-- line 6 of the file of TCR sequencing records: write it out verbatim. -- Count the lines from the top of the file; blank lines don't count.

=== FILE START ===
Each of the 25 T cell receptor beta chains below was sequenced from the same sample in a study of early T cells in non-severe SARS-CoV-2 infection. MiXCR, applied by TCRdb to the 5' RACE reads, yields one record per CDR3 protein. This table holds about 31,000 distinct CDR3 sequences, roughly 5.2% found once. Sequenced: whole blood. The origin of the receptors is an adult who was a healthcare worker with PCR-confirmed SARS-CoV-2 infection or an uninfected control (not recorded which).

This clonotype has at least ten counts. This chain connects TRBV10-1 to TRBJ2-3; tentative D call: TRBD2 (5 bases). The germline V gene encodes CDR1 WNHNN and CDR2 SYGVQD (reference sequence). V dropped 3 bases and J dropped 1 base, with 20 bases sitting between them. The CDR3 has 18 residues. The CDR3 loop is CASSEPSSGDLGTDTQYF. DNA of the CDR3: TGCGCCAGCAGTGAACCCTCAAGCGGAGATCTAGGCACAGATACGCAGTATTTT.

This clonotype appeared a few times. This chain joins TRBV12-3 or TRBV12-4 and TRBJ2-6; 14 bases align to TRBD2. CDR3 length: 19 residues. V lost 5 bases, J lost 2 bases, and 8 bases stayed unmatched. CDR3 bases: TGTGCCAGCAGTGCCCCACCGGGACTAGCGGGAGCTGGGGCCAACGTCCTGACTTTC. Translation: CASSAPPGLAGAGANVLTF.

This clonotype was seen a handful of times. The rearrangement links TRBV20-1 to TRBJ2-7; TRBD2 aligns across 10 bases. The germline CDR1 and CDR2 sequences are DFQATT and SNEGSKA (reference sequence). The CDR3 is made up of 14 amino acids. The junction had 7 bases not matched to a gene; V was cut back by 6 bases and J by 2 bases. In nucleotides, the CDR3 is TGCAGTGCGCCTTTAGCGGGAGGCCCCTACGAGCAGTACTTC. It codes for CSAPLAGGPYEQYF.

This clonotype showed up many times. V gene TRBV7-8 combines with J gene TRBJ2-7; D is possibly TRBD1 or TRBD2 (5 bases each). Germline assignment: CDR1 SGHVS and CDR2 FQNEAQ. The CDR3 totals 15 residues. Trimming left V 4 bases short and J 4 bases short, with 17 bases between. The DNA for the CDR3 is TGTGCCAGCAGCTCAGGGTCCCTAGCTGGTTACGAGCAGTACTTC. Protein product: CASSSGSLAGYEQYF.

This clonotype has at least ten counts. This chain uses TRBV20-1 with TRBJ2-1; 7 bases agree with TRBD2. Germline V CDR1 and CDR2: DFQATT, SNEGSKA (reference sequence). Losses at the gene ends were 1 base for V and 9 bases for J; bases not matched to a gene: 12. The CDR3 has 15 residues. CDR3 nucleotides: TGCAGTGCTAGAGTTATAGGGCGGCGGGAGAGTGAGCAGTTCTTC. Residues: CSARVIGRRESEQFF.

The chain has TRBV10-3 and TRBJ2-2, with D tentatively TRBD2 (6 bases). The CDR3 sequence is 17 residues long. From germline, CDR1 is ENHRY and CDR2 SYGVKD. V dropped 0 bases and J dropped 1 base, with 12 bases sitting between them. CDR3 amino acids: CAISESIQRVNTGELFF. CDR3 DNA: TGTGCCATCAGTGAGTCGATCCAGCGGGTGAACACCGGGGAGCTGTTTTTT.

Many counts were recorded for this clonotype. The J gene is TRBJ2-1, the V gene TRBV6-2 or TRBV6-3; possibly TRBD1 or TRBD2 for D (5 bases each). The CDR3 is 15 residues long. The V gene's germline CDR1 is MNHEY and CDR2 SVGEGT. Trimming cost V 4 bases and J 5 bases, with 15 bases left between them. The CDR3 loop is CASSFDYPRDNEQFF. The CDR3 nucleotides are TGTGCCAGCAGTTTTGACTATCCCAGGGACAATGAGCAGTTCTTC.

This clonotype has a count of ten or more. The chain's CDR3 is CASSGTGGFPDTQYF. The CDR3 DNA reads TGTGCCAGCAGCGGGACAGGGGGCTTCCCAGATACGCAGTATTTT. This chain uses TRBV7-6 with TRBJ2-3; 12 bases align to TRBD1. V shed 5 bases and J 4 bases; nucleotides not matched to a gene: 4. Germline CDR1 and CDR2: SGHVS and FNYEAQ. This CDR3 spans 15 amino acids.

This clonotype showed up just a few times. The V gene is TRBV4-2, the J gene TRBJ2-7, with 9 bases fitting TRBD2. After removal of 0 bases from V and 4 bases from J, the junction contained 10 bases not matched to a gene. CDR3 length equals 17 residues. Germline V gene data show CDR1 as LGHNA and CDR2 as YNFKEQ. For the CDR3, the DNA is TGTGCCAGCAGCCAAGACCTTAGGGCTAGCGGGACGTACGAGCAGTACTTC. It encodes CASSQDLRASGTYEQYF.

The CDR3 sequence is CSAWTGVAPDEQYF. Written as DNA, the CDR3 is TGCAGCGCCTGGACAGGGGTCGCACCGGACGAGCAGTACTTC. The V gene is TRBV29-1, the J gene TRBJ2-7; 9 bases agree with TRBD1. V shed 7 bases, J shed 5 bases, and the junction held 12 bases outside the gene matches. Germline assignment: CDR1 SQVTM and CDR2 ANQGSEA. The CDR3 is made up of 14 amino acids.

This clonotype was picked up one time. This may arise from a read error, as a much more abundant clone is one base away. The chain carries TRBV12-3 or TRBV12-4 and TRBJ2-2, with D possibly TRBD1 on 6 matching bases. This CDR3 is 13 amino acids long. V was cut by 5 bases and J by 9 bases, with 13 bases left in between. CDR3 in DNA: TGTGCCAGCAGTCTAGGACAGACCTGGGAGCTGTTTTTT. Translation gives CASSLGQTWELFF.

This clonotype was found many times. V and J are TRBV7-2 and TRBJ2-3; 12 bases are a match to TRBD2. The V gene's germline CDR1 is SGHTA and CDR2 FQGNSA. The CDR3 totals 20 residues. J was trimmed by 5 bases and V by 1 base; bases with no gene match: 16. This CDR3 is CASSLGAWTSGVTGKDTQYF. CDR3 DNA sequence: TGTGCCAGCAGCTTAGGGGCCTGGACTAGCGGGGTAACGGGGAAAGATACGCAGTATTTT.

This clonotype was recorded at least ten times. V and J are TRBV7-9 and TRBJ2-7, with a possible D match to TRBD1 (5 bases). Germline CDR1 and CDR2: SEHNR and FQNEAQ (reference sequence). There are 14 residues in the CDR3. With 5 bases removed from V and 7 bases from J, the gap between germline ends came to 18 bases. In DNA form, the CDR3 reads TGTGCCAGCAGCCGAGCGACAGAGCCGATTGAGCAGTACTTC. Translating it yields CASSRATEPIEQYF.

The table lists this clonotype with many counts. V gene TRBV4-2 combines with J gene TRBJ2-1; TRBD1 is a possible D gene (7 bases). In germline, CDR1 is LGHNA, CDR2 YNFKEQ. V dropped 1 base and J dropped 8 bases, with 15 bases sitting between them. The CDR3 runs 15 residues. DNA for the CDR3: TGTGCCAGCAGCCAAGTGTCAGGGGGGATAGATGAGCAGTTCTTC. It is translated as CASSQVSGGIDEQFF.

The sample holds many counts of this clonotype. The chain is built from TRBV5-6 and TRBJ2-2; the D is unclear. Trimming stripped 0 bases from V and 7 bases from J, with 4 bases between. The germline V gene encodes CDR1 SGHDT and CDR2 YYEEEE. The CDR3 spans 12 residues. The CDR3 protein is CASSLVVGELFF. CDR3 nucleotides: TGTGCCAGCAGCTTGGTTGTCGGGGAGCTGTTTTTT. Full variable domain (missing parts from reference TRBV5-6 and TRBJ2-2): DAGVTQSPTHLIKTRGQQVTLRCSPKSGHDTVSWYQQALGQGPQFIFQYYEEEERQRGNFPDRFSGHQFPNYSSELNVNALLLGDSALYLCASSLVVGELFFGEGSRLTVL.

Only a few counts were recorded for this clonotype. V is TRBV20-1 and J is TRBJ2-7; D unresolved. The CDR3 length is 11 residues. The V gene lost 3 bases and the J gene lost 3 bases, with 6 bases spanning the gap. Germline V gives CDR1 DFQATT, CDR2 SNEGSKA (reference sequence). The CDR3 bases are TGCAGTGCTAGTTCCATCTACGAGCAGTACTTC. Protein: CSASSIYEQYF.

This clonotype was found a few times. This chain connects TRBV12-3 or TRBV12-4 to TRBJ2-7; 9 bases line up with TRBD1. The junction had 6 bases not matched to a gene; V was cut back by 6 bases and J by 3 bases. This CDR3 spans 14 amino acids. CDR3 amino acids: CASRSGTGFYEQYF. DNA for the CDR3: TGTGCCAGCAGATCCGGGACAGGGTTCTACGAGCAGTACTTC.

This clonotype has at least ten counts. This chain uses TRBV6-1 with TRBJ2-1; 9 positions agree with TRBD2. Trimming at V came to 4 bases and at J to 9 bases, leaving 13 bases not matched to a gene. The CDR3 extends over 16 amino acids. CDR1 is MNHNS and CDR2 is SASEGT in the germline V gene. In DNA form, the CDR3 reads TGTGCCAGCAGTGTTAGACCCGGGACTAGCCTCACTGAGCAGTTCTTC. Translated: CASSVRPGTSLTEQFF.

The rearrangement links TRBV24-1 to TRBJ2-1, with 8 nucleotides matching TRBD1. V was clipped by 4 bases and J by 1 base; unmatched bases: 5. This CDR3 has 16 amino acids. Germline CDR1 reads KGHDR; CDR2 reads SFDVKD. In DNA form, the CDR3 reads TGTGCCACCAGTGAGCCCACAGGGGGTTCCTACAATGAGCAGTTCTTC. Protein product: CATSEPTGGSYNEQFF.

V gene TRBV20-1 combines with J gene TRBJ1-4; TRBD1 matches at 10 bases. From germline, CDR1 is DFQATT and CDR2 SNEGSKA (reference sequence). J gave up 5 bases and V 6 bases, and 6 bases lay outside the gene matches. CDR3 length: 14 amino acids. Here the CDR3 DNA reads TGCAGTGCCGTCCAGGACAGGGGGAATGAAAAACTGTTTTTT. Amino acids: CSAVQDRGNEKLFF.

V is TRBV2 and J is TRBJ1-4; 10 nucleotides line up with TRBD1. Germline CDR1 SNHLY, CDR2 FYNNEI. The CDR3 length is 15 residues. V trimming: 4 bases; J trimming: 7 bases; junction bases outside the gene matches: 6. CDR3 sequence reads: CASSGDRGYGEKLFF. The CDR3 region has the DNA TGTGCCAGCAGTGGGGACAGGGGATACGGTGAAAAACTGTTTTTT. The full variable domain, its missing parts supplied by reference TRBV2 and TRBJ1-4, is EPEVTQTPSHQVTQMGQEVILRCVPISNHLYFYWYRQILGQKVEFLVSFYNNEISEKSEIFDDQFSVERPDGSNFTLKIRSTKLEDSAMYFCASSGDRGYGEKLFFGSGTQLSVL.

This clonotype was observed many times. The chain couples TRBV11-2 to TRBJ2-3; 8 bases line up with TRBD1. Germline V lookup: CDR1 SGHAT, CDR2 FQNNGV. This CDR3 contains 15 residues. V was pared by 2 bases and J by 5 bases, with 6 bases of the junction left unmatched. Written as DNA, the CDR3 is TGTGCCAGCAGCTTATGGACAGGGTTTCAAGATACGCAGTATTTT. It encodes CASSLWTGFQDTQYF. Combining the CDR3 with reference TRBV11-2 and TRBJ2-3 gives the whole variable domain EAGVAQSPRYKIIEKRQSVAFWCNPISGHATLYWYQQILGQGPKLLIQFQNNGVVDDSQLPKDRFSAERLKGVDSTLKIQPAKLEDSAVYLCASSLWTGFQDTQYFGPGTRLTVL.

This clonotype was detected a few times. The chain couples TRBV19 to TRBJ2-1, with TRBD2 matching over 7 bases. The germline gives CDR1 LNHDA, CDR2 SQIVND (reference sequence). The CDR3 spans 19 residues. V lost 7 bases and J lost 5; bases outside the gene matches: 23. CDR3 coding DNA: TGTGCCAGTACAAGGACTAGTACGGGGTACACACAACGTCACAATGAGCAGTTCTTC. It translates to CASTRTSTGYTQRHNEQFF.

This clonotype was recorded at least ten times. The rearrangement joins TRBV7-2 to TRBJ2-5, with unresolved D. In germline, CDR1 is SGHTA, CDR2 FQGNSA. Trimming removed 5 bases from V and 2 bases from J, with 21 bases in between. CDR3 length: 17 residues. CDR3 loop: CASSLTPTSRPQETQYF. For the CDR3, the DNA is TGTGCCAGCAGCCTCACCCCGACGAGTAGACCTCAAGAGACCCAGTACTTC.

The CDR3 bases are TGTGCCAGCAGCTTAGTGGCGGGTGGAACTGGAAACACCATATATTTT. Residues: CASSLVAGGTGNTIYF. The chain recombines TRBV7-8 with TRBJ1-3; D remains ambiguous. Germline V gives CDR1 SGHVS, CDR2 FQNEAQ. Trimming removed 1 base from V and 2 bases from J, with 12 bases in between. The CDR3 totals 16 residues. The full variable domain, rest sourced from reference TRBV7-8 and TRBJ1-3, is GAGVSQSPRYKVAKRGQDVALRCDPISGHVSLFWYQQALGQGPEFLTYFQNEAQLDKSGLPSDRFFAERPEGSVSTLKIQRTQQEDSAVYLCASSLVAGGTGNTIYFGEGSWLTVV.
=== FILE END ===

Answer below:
This clonotype has at least ten counts. This chain uses TRBV20-1 with TRBJ2-1; 7 bases agree with TRBD2. Germline V CDR1 and CDR2: DFQATT, SNEGSKA (reference sequence). Losses at the gene ends were 1 base for V and 9 bases for J; bases not matched to a gene: 12. The CDR3 has 15 residues. CDR3 nucleotides: TGCAGTGCTAGAGTTATAGGGCGGCGGGAGAGTGAGCAGTTCTTC. Residues: CSARVIGRRESEQFF.